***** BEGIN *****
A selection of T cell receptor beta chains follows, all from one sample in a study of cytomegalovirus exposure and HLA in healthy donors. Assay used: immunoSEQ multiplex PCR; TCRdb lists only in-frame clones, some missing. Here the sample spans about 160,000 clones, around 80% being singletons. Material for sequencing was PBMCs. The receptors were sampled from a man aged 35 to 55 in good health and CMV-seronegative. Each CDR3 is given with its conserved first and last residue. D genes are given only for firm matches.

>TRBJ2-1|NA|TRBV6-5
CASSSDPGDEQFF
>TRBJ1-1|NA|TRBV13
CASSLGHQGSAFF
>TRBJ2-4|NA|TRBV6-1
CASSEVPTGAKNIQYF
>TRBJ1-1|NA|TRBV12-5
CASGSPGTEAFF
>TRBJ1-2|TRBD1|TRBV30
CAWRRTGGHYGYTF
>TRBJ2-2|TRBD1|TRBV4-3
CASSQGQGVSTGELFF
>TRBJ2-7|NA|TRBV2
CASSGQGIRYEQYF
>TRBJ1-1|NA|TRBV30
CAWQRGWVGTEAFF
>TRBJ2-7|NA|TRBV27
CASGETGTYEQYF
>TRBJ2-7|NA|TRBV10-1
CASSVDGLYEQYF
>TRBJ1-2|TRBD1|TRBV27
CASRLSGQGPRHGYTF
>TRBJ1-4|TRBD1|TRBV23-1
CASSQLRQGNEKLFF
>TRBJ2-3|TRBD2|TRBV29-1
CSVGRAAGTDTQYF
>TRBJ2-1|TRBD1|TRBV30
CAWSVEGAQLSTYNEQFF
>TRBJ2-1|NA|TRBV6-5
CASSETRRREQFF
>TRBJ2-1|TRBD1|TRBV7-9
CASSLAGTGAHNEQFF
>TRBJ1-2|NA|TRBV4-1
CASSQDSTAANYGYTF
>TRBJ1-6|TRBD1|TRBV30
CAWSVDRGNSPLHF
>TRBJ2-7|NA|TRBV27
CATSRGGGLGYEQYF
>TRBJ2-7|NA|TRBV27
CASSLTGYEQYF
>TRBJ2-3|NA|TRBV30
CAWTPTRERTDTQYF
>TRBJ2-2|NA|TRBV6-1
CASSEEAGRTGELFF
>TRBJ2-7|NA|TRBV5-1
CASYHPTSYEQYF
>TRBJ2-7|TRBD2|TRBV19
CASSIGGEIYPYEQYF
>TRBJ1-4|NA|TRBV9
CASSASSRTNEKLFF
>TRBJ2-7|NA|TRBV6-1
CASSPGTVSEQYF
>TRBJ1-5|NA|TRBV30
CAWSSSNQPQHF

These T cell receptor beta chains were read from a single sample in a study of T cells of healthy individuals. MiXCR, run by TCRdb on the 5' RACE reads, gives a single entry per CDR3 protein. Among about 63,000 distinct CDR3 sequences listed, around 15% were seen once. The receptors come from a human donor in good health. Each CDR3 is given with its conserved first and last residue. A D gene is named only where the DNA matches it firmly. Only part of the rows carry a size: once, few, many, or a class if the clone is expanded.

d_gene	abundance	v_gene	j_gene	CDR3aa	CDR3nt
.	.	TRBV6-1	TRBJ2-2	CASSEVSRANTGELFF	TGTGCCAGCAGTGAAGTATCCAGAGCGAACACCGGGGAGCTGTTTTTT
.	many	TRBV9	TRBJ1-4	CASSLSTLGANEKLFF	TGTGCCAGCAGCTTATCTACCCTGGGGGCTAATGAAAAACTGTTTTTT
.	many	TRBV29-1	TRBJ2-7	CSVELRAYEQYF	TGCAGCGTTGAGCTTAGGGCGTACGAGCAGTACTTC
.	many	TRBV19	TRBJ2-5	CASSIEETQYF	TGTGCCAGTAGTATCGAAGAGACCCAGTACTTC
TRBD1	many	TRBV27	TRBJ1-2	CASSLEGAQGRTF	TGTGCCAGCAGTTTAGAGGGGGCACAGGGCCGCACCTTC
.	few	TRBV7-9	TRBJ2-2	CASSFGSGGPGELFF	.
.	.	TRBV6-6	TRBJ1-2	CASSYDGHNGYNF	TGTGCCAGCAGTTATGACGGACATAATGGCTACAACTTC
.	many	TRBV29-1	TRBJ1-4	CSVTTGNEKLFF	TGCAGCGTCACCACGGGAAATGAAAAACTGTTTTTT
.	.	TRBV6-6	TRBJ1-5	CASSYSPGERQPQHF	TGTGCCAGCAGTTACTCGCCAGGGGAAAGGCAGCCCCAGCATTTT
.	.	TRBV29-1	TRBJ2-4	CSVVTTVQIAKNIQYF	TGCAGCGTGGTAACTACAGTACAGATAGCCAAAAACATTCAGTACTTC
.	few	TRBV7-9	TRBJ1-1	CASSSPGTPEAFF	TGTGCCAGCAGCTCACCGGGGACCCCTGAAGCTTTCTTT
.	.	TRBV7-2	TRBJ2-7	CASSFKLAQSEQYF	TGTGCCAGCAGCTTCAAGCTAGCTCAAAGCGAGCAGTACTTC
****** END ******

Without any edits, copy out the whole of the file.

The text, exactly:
A selection of T cell receptor beta chains follows, all from one sample in a study of cytomegalovirus exposure and HLA in healthy donors. Assay used: immunoSEQ multiplex PCR; TCRdb lists only in-frame clones, some missing. Here the sample spans about 160,000 clones, around 80% being singletons. Material for sequencing was PBMCs. The receptors were sampled from a man aged 35 to 55 in good health and CMV-seronegative. Each CDR3 is given with its conserved first and last residue. D genes are given only for firm matches.

>TRBJ2-1|NA|TRBV6-5
CASSSDPGDEQFF
>TRBJ1-1|NA|TRBV13
CASSLGHQGSAFF
>TRBJ2-4|NA|TRBV6-1
CASSEVPTGAKNIQYF
>TRBJ1-1|NA|TRBV12-5
CASGSPGTEAFF
>TRBJ1-2|TRBD1|TRBV30
CAWRRTGGHYGYTF
>TRBJ2-2|TRBD1|TRBV4-3
CASSQGQGVSTGELFF
>TRBJ2-7|NA|TRBV2
CASSGQGIRYEQYF
>TRBJ1-1|NA|TRBV30
CAWQRGWVGTEAFF
>TRBJ2-7|NA|TRBV27
CASGETGTYEQYF
>TRBJ2-7|NA|TRBV10-1
CASSVDGLYEQYF
>TRBJ1-2|TRBD1|TRBV27
CASRLSGQGPRHGYTF
>TRBJ1-4|TRBD1|TRBV23-1
CASSQLRQGNEKLFF
>TRBJ2-3|TRBD2|TRBV29-1
CSVGRAAGTDTQYF
>TRBJ2-1|TRBD1|TRBV30
CAWSVEGAQLSTYNEQFF
>TRBJ2-1|NA|TRBV6-5
CASSETRRREQFF
>TRBJ2-1|TRBD1|TRBV7-9
CASSLAGTGAHNEQFF
>TRBJ1-2|NA|TRBV4-1
CASSQDSTAANYGYTF
>TRBJ1-6|TRBD1|TRBV30
CAWSVDRGNSPLHF
>TRBJ2-7|NA|TRBV27
CATSRGGGLGYEQYF
>TRBJ2-7|NA|TRBV27
CASSLTGYEQYF
>TRBJ2-3|NA|TRBV30
CAWTPTRERTDTQYF
>TRBJ2-2|NA|TRBV6-1
CASSEEAGRTGELFF
>TRBJ2-7|NA|TRBV5-1
CASYHPTSYEQYF
>TRBJ2-7|TRBD2|TRBV19
CASSIGGEIYPYEQYF
>TRBJ1-4|NA|TRBV9
CASSASSRTNEKLFF
>TRBJ2-7|NA|TRBV6-1
CASSPGTVSEQYF
>TRBJ1-5|NA|TRBV30
CAWSSSNQPQHF

These T cell receptor beta chains were read from a single sample in a study of T cells of healthy individuals. MiXCR, run by TCRdb on the 5' RACE reads, gives a single entry per CDR3 protein. Among about 63,000 distinct CDR3 sequences listed, around 15% were seen once. The receptors come from a human donor in good health. Each CDR3 is given with its conserved first and last residue. A D gene is named only where the DNA matches it firmly. Only part of the rows carry a size: once, few, many, or a class if the clone is expanded.

d_gene	abundance	v_gene	j_gene	CDR3aa	CDR3nt
.	.	TRBV6-1	TRBJ2-2	CASSEVSRANTGELFF	TGTGCCAGCAGTGAAGTATCCAGAGCGAACACCGGGGAGCTGTTTTTT
.	many	TRBV9	TRBJ1-4	CASSLSTLGANEKLFF	TGTGCCAGCAGCTTATCTACCCTGGGGGCTAATGAAAAACTGTTTTTT
.	many	TRBV29-1	TRBJ2-7	CSVELRAYEQYF	TGCAGCGTTGAGCTTAGGGCGTACGAGCAGTACTTC
.	many	TRBV19	TRBJ2-5	CASSIEETQYF	TGTGCCAGTAGTATCGAAGAGACCCAGTACTTC
TRBD1	many	TRBV27	TRBJ1-2	CASSLEGAQGRTF	TGTGCCAGCAGTTTAGAGGGGGCACAGGGCCGCACCTTC
.	few	TRBV7-9	TRBJ2-2	CASSFGSGGPGELFF	.
.	.	TRBV6-6	TRBJ1-2	CASSYDGHNGYNF	TGTGCCAGCAGTTATGACGGACATAATGGCTACAACTTC
.	many	TRBV29-1	TRBJ1-4	CSVTTGNEKLFF	TGCAGCGTCACCACGGGAAATGAAAAACTGTTTTTT
.	.	TRBV6-6	TRBJ1-5	CASSYSPGERQPQHF	TGTGCCAGCAGTTACTCGCCAGGGGAAAGGCAGCCCCAGCATTTT
.	.	TRBV29-1	TRBJ2-4	CSVVTTVQIAKNIQYF	TGCAGCGTGGTAACTACAGTACAGATAGCCAAAAACATTCAGTACTTC
.	few	TRBV7-9	TRBJ1-1	CASSSPGTPEAFF	TGTGCCAGCAGCTCACCGGGGACCCCTGAAGCTTTCTTT
.	.	TRBV7-2	TRBJ2-7	CASSFKLAQSEQYF	TGTGCCAGCAGCTTCAAGCTAGCTCAAAGCGAGCAGTACTTC